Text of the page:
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neb85
February 22, 2011, 10:36 AM
looking to buy a bore sighter kit, need some advice on what is a good one or a bad one. like to have a big kit to handle all types of rifle cal. want to know about lazer stick vs bullet lazer or other kinds of sights.
thanks
neb

Pahoo
February 22, 2011, 11:09 AM
Lots of choices here and I own a total of four, which sometimes does not work in my favor. I have two Bushnels, one BSA and a LazerLyte. The BSA, has the most mandrels that even go up to a shotgun bore and my .50M/L's.
My lazerLyte is mostly used on my handguns. Now, a friend of mine who probabaly owns more bore-sighters than I, really likes his Leupold....... :)

Other line members will be by shortly and post their preference. .... ;)


Be Safe !!!

jmortimer
February 22, 2011, 11:17 AM
I like AimShot as it works out of the chamber
http://www.aimshot.com/boresight.php

M.O.A.
February 22, 2011, 11:17 AM
i have the bsa and i does all u need it to

Brian Pfleuger
February 22, 2011, 11:20 AM
If you have all or mostly bolt-action rifles, you can do just as well as a commercial laser sighter by simply removing the bolt and sighting down the bore at a distant object, then without moving the gun, simply adjust your scope to the same point. I have done this with many guns over the years and never failed to be on paper (11x8) at 100 yards.

neb85
February 22, 2011, 12:10 PM
thanks for the info. one last question, what is the best way to tell if the scope is inline with the barrel?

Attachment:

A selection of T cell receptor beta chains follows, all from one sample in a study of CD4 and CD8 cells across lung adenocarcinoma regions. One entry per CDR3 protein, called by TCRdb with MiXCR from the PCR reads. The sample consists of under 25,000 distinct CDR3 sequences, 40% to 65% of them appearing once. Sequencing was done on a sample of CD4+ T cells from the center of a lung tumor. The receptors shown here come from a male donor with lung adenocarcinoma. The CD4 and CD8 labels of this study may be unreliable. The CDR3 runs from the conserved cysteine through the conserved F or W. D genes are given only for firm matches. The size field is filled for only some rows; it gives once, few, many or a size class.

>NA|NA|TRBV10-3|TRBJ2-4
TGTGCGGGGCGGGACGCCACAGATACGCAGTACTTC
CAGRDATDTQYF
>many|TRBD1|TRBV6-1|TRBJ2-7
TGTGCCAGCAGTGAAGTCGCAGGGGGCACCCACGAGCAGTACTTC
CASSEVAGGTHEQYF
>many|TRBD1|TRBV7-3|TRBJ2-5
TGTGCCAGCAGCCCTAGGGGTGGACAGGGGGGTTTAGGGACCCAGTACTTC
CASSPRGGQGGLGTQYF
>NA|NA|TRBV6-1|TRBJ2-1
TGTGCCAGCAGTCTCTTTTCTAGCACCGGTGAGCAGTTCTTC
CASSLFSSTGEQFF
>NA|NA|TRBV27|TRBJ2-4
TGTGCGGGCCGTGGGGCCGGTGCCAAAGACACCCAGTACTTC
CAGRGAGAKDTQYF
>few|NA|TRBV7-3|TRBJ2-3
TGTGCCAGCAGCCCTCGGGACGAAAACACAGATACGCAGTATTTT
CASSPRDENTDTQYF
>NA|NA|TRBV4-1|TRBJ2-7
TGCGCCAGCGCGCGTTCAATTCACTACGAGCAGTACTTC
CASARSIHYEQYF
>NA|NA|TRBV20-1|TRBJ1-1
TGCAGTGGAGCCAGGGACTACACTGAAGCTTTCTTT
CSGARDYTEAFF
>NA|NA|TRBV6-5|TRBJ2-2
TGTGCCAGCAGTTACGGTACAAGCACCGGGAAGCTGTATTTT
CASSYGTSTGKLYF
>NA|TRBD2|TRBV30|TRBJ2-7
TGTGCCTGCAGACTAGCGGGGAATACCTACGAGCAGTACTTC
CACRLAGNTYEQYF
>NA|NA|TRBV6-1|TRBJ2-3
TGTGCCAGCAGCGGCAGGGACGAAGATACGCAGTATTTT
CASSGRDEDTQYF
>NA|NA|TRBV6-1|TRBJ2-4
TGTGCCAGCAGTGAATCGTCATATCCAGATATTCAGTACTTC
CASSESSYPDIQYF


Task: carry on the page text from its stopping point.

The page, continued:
Brian Pfleuger
February 22, 2011, 12:23 PM
Mount it like a sane human being.:D


Seriously, I've never had one that wasn't.


What I do is mount the scope mount on the gun (if applicable), put the gun in a vice with some rags for padding, level the gun in the vice, install the scope rings, check for level on the rings, set the scope in the rings, use the turrets to level the scope, slowly tighten the rings, alternating screws to even the torque. Done.


There are certainly much more complicated ways of doing it. There are expensive tools for doing it. I have always used this method on every gun from my 10/22 to 12ga to Encore handgun and many others. I have never, NEVER, had a problem. The scopes stay locked down, they shoot straight, they don't get bent or scratched....

Fancy methods and tools are more of a gimmick than a necessity. Frankly, even leveling the scope is unnecessary except for the longest shots. Even with a leveled scope, it doesn't help unless you shoot with the gun level.:);)

Pahoo
February 22, 2011, 12:43 PM
thanks for the info. one last question, what is the best way to tell if the scope is inline with the barrel?
Funny but I just posted this today on a problem that a fella was having Luepold scope.
Technically I don't set my scope to the rifle, I set the scope's reticle to the rifle.

(Canting or Clocking)
1. Level and secure the rifle. I have a stand for this. Use whatever you got !! ..;)
2. Set my eye relief and set on the lowest power.
3. Look through the scope and line up the verticle with a plumb line I have on the wall.
4. Tighten rings and mark the scope.

I then proceed to use my bore scope. At this time, my scope's verticlel line better be parrellel to the verticle lines in the bore scope's matrix. Cross-hatch pattern

Be Safe !!!

4runnerman
February 22, 2011, 12:46 PM
Fancy methods and tools are more of a gimmick than a necessity. Frankly, even leveling the scope is unnecessary except for the longest shots. Even with a leveled scope, it doesn't help unless you shoot with the gun level

Very true Peet. For long range shooting it is a very important thing to have it mounted perfect. I can tell you from expirence-1/16 of level will make about 2 to 3 inches off at 400 yards. Went down that road last summer. Finally got a scope level kit and problem is gone. You can test by shooting 100 yards bullseye then raise turret to 300 yards and shoot. If you find your self shooting off to left or right,scope crosshairs are not level.:D